Does the author have to know whodunit?

I “read” the classic Hercule Poirot mystery Murder On the Orient Express audiobook this week during my commute to the day job. Poirot and David Rosenfelt’s Andy Carpenter series have been my light “reading” this summer.

I had the advantage over Christie’s famous Belgian detective because I remembered the gist of the solution from memorable adaptations on the big and little screens, but even knowing whodunit, the novel is a lot of fun and shows Christie’s ingenious imagination at its peak.

As a writer it’s interesting to see how she drops the pieces so they tumble into place at just the right moments. I imagine she figured out how the killer did it and worked backwards from there.

In the old “plotters vs. pantser” argument — should you plot out your story before you start writing or fly by the seat of your pants — I suppose mystery writers at the very least need to know whodunit before they begin. Or do they?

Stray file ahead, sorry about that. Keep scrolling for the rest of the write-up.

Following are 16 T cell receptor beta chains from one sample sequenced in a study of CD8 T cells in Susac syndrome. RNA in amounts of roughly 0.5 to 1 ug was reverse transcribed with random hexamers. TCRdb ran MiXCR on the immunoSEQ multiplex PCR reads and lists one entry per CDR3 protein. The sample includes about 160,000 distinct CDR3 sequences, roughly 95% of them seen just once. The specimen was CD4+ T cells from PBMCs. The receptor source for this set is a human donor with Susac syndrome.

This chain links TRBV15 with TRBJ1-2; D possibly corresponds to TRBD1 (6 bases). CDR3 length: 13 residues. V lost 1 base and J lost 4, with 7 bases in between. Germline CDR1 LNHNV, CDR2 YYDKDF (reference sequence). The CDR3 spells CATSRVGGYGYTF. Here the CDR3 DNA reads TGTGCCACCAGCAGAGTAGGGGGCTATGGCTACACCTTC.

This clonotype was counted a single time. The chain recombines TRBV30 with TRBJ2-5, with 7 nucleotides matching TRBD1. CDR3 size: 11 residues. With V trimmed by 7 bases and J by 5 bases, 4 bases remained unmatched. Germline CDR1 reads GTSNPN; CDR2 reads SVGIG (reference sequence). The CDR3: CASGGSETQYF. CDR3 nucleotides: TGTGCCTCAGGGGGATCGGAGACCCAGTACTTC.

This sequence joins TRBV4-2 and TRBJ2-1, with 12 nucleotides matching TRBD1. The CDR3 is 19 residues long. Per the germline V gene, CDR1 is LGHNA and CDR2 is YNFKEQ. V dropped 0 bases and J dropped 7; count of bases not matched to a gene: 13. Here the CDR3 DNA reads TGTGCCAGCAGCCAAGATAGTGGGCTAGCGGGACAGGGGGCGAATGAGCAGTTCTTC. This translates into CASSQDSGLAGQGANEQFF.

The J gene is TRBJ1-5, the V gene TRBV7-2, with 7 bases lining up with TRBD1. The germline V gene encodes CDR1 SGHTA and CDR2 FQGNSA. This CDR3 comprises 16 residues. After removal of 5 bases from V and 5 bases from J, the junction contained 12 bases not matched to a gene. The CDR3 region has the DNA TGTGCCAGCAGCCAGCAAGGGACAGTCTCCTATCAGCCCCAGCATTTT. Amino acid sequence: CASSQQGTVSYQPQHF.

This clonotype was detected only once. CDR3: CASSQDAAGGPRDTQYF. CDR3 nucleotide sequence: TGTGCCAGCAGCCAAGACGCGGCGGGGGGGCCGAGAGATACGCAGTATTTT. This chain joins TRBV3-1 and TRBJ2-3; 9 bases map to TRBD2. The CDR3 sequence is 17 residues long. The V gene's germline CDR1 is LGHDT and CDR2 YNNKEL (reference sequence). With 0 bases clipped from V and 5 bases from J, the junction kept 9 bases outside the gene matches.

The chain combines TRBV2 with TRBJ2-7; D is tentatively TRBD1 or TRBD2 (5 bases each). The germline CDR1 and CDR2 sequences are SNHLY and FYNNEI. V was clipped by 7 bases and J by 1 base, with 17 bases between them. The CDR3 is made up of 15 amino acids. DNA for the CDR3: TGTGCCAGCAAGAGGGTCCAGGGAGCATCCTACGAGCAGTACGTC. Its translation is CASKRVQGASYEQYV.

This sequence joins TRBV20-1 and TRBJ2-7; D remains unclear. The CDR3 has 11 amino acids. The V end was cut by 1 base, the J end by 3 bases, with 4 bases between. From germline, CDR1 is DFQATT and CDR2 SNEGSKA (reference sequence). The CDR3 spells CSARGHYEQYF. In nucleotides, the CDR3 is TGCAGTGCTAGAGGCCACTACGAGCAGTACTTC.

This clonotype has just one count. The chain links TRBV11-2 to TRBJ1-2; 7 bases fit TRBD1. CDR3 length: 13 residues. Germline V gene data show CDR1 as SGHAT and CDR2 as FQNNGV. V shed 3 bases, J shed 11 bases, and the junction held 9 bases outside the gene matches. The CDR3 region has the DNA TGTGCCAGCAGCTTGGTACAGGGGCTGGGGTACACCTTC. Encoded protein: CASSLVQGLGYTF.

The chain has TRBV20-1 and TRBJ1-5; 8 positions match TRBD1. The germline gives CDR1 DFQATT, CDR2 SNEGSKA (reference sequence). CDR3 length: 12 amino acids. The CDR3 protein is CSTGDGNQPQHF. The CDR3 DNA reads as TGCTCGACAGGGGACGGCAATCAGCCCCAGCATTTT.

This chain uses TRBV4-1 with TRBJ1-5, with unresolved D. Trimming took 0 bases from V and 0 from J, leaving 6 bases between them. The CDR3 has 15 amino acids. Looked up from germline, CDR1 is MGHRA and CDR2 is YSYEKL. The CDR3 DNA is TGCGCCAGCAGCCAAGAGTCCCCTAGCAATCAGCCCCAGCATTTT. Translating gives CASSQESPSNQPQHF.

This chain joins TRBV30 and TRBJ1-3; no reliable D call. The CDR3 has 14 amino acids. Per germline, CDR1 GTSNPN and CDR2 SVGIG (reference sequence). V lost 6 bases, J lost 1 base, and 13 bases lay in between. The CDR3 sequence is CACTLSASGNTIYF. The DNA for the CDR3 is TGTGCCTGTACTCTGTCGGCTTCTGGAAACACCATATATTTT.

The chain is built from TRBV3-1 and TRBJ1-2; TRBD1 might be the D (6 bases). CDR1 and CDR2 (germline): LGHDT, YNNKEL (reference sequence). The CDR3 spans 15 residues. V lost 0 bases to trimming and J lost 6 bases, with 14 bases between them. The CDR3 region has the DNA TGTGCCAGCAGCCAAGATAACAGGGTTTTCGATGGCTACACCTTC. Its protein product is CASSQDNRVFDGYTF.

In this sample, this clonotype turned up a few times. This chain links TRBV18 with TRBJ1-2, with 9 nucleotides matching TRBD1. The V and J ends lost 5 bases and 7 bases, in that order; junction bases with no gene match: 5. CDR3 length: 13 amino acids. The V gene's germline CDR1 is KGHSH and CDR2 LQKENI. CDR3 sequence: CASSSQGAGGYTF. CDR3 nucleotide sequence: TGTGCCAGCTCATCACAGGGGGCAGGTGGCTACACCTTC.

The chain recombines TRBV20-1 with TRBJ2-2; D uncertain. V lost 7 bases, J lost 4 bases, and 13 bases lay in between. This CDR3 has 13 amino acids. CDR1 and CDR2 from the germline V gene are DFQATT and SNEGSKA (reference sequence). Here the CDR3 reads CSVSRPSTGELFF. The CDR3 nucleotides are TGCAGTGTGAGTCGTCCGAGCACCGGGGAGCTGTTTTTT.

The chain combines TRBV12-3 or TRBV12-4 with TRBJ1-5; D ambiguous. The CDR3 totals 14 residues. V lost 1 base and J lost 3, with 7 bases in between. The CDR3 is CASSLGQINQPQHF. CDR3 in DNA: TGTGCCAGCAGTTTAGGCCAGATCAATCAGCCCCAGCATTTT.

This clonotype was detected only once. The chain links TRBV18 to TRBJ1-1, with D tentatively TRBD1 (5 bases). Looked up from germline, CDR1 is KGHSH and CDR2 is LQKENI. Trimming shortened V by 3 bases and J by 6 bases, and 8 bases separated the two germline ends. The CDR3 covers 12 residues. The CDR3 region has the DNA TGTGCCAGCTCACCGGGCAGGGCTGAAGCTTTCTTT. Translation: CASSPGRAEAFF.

I’ve found it helps to have a target. One of the first things I wrote for The Imaginary Bomb was the last paragraph of Chapter 26 (it has 27 chapters), and then I crafted a story aiming for that paragraph. So I think it probably helps a mystery writer to understand what happened, even if you dive in not knowing how the hero can possibly figure it out.

But would it work to just start writing and figure out whodunit as you write along? It might be fun to try.

Published by WarrenBluhm

Wordsmith and podcaster, Warren is a reporter, editor and storyteller who lives near the shores of Green Bay with his wife, two golden retrievers, Dejah and Summer, and Blackberry, an insistent cat. Author of It's Going to Be All Right, Echoes of Freedom Past, Full, Refuse to be Afraid, Gladness is Infectious, 24 flashes, How to Play a Blue Guitar, Myke Phoenix: The Complete Novelettes, A Bridge at Crossroads, The Imaginary Bomb, A Scream of Consciousness, and The Imaginary Revolution.

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